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  1. #1
    stradibarrius's Avatar
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    estimating exposure

    When you do not have a meter what are some tricks to estimating exposure ?
    I know the the sunny 16 rule, are there some others?
    If not what do you do if your rangefinder does not have a meter and you don't want to carry your hand held meter all the time?
    "Generalizations are made because they are generally true"
    Flicker http://www.flickr.com/photos/stradibarrius
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    Barry
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  2. #2
    Ian Grant's Avatar
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    Used to be within a stop. Back in the 60's my uncle & I used to guess the exposures for fun then check, he'd had to work that way before getting a meter, but we'd always be very close. 35+ years later I don't think I would be.

    That was the way photographers used to work, they had crib sheets for time of year, weather, latitude etc as well.

    Ian

  3. #3
    Christopher Walrath's Avatar
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    Wirelessly posted (BlackBerry9000/4.6.0.167 Profile/MIDP-2.0 Configuration/CLDC-1.1 VendorID/102 UP.Link/6.3.0.0.0)

    Doing a lot of guessing for general photography lately based on sunny 16 and accounting for contrast in b&w film. Been pretty close. And vc papers help too.
    Thank you.
    -CW

    "Wubba, wubba, wubba. Bing, bang, bong. Yuck, yuck, yuck and a fiddle-dee-dee." - The Yeti

  4. #4
    Anscojohn's Avatar
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    There used to be a guide packed in with each roll of film. Now it usually is printed inside the box.
    John, Mount Vernon, Virginia USA

  5. #5
    ic-racer's Avatar
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    Quote Originally Posted by stradibarrius View Post
    When you do not have a meter what are some tricks to estimating exposure ?
    I know the the sunny 16 rule, are there some others?
    If not what do you do if your rangefinder does not have a meter and you don't want to carry your hand held meter all the time?
    The rest of the sky is around 3 to 4 stops less bright. So the shadows would be around f8 or f5.6. Then it also follows that a cloud over the sun (cloudy-bright) would be also about the same (f8 to f5.6). For me it gets more difficult at light levels lower than that but remember with B&W negative films you have six stops of overexposure latitude so error on the 'more exposure' side.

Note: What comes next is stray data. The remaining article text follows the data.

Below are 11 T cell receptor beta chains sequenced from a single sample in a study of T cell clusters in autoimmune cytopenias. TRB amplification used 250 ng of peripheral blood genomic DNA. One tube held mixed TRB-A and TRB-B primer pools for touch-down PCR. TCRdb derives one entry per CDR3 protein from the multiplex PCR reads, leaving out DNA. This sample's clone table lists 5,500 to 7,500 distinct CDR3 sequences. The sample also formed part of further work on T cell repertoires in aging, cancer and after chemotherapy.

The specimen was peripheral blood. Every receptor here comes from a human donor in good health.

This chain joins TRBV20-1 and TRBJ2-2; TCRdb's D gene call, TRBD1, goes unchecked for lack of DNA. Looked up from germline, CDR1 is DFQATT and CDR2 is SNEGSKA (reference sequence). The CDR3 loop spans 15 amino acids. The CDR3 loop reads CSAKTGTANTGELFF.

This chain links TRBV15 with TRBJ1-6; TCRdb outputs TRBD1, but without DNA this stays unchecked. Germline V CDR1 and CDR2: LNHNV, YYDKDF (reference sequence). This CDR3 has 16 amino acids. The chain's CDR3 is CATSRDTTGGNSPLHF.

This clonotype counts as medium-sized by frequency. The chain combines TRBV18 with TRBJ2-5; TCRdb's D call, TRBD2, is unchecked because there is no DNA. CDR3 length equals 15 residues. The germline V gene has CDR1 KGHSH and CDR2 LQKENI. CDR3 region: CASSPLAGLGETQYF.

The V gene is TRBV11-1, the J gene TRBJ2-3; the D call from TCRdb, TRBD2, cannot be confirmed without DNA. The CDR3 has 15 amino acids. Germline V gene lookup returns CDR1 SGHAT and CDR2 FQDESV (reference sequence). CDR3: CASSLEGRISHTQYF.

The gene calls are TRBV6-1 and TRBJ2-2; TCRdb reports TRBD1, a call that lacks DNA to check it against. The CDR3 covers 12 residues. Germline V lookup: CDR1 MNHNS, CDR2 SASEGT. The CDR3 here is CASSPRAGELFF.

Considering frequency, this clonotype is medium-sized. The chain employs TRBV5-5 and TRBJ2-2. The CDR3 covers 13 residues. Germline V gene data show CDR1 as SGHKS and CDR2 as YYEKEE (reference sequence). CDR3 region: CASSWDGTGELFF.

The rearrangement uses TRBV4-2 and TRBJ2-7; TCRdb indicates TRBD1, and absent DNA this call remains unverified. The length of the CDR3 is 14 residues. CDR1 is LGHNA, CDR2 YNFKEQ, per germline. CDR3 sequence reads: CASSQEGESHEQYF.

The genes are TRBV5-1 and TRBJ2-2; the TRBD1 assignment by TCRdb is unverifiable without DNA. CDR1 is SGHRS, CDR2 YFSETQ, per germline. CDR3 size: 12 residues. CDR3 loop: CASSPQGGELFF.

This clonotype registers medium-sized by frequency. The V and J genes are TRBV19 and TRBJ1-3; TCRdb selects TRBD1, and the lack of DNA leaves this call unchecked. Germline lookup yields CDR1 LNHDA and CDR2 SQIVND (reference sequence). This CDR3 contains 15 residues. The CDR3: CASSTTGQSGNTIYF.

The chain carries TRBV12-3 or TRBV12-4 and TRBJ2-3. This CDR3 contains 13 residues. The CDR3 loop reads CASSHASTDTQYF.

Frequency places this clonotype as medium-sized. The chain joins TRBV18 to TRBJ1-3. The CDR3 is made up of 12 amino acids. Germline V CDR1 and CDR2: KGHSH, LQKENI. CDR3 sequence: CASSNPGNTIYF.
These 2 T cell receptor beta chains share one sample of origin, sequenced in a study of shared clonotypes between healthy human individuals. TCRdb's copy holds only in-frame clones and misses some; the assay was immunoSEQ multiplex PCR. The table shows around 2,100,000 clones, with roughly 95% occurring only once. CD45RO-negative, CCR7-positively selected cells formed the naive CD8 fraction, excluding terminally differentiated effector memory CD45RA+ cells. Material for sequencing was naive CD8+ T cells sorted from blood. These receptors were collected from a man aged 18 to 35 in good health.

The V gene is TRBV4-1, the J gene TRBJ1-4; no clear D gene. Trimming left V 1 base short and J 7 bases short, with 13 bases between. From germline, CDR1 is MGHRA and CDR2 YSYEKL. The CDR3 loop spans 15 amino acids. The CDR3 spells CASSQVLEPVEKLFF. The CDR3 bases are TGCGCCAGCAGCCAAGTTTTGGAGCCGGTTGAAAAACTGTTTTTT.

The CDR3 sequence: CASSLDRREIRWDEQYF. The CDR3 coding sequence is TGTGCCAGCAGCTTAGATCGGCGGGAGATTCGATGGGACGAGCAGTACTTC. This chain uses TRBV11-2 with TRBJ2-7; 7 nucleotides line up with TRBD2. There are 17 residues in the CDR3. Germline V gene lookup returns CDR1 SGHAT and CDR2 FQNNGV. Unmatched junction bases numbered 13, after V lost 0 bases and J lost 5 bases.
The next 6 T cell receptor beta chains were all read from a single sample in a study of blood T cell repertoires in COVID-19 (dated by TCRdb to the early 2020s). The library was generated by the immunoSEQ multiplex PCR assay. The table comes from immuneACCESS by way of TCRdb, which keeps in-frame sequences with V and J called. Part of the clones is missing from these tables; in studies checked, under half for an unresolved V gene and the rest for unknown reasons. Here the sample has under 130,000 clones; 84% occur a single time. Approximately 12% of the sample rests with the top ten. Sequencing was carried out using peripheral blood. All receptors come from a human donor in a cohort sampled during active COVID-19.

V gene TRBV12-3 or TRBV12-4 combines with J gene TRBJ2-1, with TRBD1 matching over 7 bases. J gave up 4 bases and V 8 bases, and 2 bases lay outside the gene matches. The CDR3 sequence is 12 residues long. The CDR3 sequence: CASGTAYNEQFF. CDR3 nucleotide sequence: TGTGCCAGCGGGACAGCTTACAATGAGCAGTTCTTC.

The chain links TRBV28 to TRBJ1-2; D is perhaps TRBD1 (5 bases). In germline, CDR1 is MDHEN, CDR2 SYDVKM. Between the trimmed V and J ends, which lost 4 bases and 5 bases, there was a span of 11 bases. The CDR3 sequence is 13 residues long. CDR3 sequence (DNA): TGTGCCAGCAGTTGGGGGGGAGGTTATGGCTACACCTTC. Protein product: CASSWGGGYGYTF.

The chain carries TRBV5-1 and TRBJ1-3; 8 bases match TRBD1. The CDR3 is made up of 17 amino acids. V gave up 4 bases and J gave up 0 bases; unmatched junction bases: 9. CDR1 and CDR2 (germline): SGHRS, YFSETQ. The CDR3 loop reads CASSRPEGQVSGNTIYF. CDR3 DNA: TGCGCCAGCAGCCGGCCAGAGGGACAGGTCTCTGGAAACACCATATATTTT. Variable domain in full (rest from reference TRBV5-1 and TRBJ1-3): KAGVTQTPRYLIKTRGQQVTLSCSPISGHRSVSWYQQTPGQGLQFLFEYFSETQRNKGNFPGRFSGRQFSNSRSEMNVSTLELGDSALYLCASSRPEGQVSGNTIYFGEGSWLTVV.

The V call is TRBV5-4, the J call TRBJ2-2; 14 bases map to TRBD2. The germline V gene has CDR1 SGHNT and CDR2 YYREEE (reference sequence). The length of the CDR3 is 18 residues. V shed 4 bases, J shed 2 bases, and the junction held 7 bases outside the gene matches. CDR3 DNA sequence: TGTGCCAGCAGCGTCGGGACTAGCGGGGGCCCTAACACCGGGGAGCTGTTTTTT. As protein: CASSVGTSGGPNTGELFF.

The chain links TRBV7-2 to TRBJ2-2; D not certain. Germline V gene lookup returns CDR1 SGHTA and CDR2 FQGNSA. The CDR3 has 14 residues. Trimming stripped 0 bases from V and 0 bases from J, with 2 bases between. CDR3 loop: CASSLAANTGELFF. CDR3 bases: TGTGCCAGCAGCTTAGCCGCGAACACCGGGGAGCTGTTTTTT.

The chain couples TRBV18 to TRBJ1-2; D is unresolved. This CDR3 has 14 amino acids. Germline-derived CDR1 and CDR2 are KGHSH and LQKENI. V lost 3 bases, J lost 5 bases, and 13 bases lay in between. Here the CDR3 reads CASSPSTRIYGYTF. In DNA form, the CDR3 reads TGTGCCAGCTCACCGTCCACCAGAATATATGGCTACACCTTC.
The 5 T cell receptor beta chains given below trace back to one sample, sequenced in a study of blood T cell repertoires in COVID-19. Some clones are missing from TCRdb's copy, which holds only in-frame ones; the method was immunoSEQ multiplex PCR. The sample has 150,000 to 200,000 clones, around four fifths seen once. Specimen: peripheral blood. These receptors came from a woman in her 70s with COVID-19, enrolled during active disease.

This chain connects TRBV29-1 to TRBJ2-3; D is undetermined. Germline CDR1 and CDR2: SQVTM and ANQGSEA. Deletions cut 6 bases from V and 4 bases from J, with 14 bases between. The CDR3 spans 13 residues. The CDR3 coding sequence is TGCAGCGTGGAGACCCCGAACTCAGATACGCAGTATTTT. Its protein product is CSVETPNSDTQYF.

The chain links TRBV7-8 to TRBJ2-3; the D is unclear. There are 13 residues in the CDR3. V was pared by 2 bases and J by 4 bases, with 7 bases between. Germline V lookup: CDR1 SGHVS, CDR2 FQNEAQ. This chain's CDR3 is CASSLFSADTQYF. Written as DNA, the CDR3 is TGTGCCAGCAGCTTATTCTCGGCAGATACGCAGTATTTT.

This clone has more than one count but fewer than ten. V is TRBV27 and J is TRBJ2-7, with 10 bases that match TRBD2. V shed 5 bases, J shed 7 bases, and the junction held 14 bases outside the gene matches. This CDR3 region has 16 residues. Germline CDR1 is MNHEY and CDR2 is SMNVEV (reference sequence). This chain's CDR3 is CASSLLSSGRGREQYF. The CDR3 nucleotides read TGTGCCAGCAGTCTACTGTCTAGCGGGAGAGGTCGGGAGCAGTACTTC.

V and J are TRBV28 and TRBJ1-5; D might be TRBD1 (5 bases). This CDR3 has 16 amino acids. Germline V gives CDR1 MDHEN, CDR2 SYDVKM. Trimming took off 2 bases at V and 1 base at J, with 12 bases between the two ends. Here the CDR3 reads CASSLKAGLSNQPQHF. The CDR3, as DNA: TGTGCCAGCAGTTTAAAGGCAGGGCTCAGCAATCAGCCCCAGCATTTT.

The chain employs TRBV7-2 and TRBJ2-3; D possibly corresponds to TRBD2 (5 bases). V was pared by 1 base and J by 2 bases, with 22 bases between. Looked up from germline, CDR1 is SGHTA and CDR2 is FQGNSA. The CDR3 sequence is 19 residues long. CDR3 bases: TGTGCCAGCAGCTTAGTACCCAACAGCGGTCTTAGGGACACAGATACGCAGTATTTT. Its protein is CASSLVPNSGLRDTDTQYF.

What I do is use the mental cheat-sheet for ISO 100 when exposing ISO 400 film. It spreads the exposure latitude more evenly to both the under-exposure and over-exposure sides (around 3 stops each way).

  6. #6
    Ian David's Avatar
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    I think the chart at the link below has been lifted from somewhere else (I have seen it on another website but cannot remember where) - it contains a useful set of starting points for different situations:

    http://132.234.79.5/photo/PDF/Exposu...ue%20Chart.doc

  7. #7

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    Some excellent reading:

    www.fredparker.com

    -F.

  8. #8
    Ian David's Avatar
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    Ahh, that's the website it came from...

  9. #9

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    Quote Originally Posted by Fred Aspen View Post
    Some excellent reading:

    www.fredparker.com

    -F.
    Agreed.

    The best available exposition on the web:

    http://www.fredparker.com/ultexp1.htm

    BTW, some of the older rangefinders (e.g. by Voigtlander -e.g.the Vitomatic IIa- and Minolta -e.g. the Himatic 7s) actually have built in exposure value (e.v.) scales as part of their exposure arrangements, which makes the application of Fred Parker's technique simpler.
    Last edited by Galah; 07-01-2009 at 07:15 PM. Click to view previous post history.

  10. #10
    jnanian's Avatar
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    i sometimes sunny 11 ... but i usually wing it 1/15thS wide open.
    my results are usually pretty close.

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